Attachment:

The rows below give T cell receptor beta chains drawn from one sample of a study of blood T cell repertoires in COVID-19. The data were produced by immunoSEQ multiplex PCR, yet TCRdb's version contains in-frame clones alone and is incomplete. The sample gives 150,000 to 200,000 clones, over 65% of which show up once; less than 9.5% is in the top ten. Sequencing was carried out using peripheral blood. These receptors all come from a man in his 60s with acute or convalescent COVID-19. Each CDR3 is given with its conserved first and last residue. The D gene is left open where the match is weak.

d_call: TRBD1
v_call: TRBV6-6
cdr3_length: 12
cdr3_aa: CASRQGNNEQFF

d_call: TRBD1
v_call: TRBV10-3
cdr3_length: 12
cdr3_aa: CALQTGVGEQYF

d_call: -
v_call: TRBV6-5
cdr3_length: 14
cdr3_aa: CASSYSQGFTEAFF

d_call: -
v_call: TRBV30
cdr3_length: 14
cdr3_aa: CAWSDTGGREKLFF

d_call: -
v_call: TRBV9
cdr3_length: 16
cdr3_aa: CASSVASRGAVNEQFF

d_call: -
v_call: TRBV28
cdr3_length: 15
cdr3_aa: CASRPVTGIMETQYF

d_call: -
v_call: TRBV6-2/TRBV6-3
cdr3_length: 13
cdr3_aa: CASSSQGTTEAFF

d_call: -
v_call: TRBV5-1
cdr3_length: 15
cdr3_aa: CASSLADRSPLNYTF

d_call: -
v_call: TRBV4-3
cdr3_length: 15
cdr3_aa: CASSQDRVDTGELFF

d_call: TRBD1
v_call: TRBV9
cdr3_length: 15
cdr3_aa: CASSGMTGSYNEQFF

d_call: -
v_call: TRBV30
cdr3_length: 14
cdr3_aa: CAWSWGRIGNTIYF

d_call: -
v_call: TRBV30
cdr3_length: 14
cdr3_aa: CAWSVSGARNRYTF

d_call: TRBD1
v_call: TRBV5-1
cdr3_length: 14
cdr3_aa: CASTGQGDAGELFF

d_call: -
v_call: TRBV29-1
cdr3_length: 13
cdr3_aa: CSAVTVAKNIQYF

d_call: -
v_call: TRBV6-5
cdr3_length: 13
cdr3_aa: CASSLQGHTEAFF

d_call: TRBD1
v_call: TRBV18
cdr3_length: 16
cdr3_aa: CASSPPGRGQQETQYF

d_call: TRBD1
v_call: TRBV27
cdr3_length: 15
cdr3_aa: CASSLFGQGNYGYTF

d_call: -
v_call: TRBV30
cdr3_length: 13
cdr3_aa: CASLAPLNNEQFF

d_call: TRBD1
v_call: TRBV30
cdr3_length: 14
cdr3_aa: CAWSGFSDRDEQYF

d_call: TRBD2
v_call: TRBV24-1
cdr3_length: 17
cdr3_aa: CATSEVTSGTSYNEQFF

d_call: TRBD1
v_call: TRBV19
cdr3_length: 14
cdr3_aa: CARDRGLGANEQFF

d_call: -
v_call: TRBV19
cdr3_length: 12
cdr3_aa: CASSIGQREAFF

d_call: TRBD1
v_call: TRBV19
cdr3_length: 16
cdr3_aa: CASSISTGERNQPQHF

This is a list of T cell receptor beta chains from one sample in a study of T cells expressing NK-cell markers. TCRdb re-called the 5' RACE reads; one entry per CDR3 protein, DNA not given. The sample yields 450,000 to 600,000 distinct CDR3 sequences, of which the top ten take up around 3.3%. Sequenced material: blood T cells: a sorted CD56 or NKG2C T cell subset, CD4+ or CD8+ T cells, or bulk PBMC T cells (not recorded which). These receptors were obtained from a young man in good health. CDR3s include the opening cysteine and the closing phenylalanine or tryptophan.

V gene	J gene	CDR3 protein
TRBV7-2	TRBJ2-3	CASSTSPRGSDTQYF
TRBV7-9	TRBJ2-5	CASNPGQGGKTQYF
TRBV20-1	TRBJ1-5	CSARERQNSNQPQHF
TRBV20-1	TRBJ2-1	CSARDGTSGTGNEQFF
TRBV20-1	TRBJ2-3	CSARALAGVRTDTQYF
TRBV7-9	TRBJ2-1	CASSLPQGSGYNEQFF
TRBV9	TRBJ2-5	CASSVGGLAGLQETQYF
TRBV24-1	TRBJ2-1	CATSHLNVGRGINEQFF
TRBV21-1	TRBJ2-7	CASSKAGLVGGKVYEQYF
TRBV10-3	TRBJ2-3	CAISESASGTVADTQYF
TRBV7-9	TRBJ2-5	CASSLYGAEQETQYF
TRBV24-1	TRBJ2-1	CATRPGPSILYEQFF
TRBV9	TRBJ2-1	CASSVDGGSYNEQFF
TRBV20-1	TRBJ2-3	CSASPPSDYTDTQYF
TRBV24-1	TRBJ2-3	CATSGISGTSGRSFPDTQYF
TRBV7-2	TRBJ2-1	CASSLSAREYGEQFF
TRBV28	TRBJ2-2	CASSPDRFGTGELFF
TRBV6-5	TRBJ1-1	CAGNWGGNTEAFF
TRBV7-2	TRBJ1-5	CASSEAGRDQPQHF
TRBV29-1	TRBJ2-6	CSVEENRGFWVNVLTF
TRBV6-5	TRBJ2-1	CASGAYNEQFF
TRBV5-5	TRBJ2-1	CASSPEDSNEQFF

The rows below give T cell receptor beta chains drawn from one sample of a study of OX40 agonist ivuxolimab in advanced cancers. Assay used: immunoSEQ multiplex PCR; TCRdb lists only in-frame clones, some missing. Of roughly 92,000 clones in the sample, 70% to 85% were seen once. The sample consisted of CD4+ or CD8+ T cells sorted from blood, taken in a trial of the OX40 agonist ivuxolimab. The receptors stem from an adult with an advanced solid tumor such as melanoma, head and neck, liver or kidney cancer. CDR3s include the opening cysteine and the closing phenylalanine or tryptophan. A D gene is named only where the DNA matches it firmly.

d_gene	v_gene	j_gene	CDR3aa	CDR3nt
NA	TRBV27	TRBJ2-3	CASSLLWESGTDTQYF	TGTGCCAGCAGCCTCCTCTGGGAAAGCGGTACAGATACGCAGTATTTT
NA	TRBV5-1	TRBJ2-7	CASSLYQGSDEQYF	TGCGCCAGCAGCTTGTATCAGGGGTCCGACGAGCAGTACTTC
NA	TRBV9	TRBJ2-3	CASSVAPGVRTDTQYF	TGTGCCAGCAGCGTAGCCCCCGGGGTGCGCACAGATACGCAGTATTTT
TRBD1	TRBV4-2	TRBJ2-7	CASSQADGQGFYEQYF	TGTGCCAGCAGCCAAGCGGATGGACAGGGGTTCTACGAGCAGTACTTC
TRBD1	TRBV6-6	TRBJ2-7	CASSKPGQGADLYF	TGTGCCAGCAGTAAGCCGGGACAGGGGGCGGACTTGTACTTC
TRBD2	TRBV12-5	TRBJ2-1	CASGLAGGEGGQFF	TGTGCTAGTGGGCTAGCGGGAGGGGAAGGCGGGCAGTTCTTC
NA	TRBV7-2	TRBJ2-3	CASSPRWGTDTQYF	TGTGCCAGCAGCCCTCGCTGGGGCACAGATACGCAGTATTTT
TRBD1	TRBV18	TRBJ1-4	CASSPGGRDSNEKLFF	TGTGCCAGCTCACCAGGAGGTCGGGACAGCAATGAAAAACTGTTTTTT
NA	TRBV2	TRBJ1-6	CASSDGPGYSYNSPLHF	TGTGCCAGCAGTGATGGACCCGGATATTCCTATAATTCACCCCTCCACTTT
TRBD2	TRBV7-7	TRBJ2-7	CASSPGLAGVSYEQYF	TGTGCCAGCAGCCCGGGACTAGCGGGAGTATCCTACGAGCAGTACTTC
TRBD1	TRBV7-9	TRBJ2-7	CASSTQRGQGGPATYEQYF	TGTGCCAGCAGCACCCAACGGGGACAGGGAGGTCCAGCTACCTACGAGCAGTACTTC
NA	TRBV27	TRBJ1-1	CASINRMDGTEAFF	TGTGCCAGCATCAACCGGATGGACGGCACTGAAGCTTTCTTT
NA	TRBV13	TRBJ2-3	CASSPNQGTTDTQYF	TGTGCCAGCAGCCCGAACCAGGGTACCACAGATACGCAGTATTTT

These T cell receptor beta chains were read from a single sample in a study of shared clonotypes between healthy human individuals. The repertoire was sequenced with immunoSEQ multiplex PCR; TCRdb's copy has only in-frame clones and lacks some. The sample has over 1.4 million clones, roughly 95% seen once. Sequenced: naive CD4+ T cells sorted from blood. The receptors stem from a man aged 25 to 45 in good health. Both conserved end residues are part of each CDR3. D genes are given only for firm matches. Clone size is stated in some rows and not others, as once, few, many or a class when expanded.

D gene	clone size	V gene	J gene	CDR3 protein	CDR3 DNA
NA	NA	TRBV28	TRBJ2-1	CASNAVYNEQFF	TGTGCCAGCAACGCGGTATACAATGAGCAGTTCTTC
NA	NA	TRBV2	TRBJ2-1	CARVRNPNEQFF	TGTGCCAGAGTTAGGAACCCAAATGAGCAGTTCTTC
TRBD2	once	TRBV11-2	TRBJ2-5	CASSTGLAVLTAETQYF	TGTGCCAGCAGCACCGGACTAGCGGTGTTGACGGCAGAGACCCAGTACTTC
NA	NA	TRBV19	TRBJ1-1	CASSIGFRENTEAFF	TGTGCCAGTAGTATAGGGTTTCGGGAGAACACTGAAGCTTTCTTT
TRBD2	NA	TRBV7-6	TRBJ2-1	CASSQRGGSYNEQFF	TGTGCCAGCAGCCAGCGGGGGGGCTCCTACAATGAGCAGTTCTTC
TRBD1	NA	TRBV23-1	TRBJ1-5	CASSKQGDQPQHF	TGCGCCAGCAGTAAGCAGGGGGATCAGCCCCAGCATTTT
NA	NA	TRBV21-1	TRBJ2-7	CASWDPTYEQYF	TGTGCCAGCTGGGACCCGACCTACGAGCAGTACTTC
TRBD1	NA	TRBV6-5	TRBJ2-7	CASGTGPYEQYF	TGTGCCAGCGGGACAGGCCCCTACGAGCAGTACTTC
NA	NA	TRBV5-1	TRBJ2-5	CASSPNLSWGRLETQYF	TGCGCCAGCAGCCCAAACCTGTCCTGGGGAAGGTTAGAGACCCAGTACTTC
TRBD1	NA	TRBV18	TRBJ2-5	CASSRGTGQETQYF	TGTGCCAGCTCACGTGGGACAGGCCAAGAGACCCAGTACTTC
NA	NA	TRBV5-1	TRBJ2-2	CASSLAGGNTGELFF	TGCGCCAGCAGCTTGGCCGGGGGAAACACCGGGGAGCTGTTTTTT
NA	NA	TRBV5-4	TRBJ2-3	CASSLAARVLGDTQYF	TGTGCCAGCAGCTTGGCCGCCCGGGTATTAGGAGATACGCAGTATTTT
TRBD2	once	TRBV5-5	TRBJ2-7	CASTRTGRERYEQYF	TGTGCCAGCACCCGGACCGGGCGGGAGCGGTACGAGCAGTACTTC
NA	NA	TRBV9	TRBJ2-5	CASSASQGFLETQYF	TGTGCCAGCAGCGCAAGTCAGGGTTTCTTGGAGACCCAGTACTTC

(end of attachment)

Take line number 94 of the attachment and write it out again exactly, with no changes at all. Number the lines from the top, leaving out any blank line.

This is a list of T cell receptor beta chains from one sample in a study of T cells expressing NK-cell markers. TCRdb re-called the 5' RACE reads; one entry per CDR3 protein, DNA not given. The sample yields 450,000 to 600,000 distinct CDR3 sequences, of which the top ten take up around 3.3%. Sequenced material: blood T cells: a sorted CD56 or NKG2C T cell subset, CD4+ or CD8+ T cells, or bulk PBMC T cells (not recorded which). These receptors were obtained from a young man in good health. CDR3s include the opening cysteine and the closing phenylalanine or tryptophan.